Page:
The special compound developed by the Tel Aviv University team relies on advanced chemical architecture: they've created molecular compounds with complex and highly specific functions. As well as being able to recognize and bind to certain metals such as cadmium, the compounds are also non-toxic and biodegradable.
Current solutions for cleaning the soil are very time-consuming, expensive and not completely effective. They strip the soil of all its basic compounds, leaving behind dead and useless sand. They also leave behind their own toxic byproducts and do not biodegrade. "These solutions solve one problem, but create others," says Dr. Gozin, who also works on research projects for the U.S. Department of Defense, and the U.S. Air Force.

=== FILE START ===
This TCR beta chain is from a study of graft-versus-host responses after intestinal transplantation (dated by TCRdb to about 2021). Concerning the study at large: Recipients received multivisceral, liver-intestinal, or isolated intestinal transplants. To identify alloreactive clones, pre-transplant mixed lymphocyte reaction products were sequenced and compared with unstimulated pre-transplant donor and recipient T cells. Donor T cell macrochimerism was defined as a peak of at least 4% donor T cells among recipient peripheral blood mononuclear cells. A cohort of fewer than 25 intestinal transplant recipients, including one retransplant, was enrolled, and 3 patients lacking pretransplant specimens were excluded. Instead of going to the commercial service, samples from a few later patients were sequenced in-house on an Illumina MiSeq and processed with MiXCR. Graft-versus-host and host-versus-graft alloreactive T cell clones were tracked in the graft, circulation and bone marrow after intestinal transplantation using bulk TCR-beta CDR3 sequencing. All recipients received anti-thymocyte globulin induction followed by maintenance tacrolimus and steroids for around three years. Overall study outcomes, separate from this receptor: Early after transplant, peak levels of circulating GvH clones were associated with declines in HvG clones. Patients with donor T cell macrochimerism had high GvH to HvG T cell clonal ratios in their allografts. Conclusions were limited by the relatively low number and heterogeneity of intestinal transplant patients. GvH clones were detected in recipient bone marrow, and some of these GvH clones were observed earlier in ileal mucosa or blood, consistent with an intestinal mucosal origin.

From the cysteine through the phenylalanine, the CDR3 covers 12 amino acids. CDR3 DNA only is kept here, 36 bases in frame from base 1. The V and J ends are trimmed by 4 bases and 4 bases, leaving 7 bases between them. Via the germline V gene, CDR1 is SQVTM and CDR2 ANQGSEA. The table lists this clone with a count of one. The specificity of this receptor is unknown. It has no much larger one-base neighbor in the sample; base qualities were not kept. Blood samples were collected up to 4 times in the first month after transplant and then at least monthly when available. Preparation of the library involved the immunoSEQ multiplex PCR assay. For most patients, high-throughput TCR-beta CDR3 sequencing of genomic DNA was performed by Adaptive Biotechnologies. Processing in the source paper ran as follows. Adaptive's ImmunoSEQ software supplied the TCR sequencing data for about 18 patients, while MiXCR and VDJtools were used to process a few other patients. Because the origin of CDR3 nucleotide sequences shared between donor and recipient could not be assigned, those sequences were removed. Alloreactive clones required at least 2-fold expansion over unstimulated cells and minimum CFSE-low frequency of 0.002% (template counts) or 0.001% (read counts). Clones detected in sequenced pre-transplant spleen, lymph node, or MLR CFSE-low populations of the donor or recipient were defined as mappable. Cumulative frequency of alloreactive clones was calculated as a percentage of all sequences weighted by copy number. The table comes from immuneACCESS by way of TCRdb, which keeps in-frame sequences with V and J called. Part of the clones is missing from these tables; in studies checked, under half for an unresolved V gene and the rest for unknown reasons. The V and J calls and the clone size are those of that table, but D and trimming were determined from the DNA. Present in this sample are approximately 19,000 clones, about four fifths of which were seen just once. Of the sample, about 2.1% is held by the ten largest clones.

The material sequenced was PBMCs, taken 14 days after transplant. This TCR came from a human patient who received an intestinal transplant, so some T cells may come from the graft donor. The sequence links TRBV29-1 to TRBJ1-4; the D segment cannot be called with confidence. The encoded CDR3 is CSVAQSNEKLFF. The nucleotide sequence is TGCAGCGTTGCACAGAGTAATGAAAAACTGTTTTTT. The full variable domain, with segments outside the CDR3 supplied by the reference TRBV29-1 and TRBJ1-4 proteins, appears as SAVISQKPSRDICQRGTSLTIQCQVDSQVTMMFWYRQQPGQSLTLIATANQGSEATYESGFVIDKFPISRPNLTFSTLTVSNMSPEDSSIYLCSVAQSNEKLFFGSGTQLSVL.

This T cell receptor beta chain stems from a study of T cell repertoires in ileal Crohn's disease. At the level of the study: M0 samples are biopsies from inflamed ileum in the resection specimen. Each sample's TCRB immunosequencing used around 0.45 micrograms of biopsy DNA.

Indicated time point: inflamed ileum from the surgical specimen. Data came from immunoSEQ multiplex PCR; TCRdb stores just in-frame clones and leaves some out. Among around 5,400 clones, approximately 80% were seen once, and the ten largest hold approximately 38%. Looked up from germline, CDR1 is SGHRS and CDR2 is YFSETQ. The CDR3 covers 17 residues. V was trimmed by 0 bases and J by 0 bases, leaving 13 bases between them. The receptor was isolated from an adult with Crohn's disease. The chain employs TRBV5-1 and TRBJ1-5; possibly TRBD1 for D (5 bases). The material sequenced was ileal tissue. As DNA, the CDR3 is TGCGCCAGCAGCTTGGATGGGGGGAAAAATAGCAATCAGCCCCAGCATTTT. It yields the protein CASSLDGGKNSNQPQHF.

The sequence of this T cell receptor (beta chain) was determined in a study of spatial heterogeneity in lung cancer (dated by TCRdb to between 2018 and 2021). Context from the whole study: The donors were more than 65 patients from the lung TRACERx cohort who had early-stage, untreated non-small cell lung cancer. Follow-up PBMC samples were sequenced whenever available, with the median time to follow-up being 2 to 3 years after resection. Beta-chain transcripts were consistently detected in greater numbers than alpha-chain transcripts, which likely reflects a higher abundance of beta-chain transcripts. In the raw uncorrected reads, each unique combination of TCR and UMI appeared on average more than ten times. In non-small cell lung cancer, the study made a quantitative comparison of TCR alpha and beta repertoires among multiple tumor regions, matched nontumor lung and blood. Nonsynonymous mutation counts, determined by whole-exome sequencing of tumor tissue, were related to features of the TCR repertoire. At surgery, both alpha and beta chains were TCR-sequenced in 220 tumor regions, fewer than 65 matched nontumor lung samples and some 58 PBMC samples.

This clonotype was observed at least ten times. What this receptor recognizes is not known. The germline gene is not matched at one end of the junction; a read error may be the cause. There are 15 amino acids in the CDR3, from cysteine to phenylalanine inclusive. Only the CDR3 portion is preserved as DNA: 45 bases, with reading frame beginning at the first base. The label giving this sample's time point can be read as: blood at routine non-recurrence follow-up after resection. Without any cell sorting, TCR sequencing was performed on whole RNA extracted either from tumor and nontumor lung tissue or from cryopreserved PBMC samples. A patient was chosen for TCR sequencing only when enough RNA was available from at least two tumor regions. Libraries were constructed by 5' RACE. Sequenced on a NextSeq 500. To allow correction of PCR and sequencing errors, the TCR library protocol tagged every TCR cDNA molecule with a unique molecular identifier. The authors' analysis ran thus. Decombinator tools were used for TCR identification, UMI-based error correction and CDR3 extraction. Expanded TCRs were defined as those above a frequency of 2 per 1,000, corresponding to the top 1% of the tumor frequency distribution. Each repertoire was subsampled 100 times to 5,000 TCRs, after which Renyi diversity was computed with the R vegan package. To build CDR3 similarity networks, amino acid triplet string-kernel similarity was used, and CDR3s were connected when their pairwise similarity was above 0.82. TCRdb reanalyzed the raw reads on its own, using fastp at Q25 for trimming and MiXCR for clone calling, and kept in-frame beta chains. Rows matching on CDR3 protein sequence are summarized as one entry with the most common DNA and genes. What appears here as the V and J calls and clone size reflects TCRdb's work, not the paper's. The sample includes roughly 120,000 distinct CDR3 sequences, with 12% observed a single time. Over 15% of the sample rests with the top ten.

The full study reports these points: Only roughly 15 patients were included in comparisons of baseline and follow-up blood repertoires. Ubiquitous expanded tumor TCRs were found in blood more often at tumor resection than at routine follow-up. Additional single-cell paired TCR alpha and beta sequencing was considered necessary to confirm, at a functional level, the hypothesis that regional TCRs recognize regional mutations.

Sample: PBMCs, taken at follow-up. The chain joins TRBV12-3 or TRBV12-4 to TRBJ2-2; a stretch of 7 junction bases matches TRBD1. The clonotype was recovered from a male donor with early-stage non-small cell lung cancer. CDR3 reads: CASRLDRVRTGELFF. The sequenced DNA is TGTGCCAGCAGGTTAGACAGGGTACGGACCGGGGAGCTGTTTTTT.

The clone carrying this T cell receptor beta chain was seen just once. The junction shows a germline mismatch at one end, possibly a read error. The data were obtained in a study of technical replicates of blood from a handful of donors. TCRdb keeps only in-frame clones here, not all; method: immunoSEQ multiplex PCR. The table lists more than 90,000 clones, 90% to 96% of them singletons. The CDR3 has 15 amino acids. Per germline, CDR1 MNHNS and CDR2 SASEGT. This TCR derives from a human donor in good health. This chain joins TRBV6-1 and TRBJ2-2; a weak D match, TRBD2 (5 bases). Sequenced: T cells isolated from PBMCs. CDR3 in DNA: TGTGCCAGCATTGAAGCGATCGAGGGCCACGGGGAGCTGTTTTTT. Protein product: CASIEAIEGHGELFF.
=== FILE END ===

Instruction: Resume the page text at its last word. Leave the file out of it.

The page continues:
The new Tel Aviv University solution will give polluted soil a new lease on life and may affect business as well. Properties close to industrial parks are especially at risk and the value of that real estate remains low.
Technically-speaking, the solution could also be applied in the mining industry, to help mineralogists pull certain desired chemicals from the soil, like gold or the rare metals used in the high-tech industry.
The Tel Aviv University research is funded by the Israeli Science Foundation.
|Contact: George Hunka|
American Friends of Tel Aviv University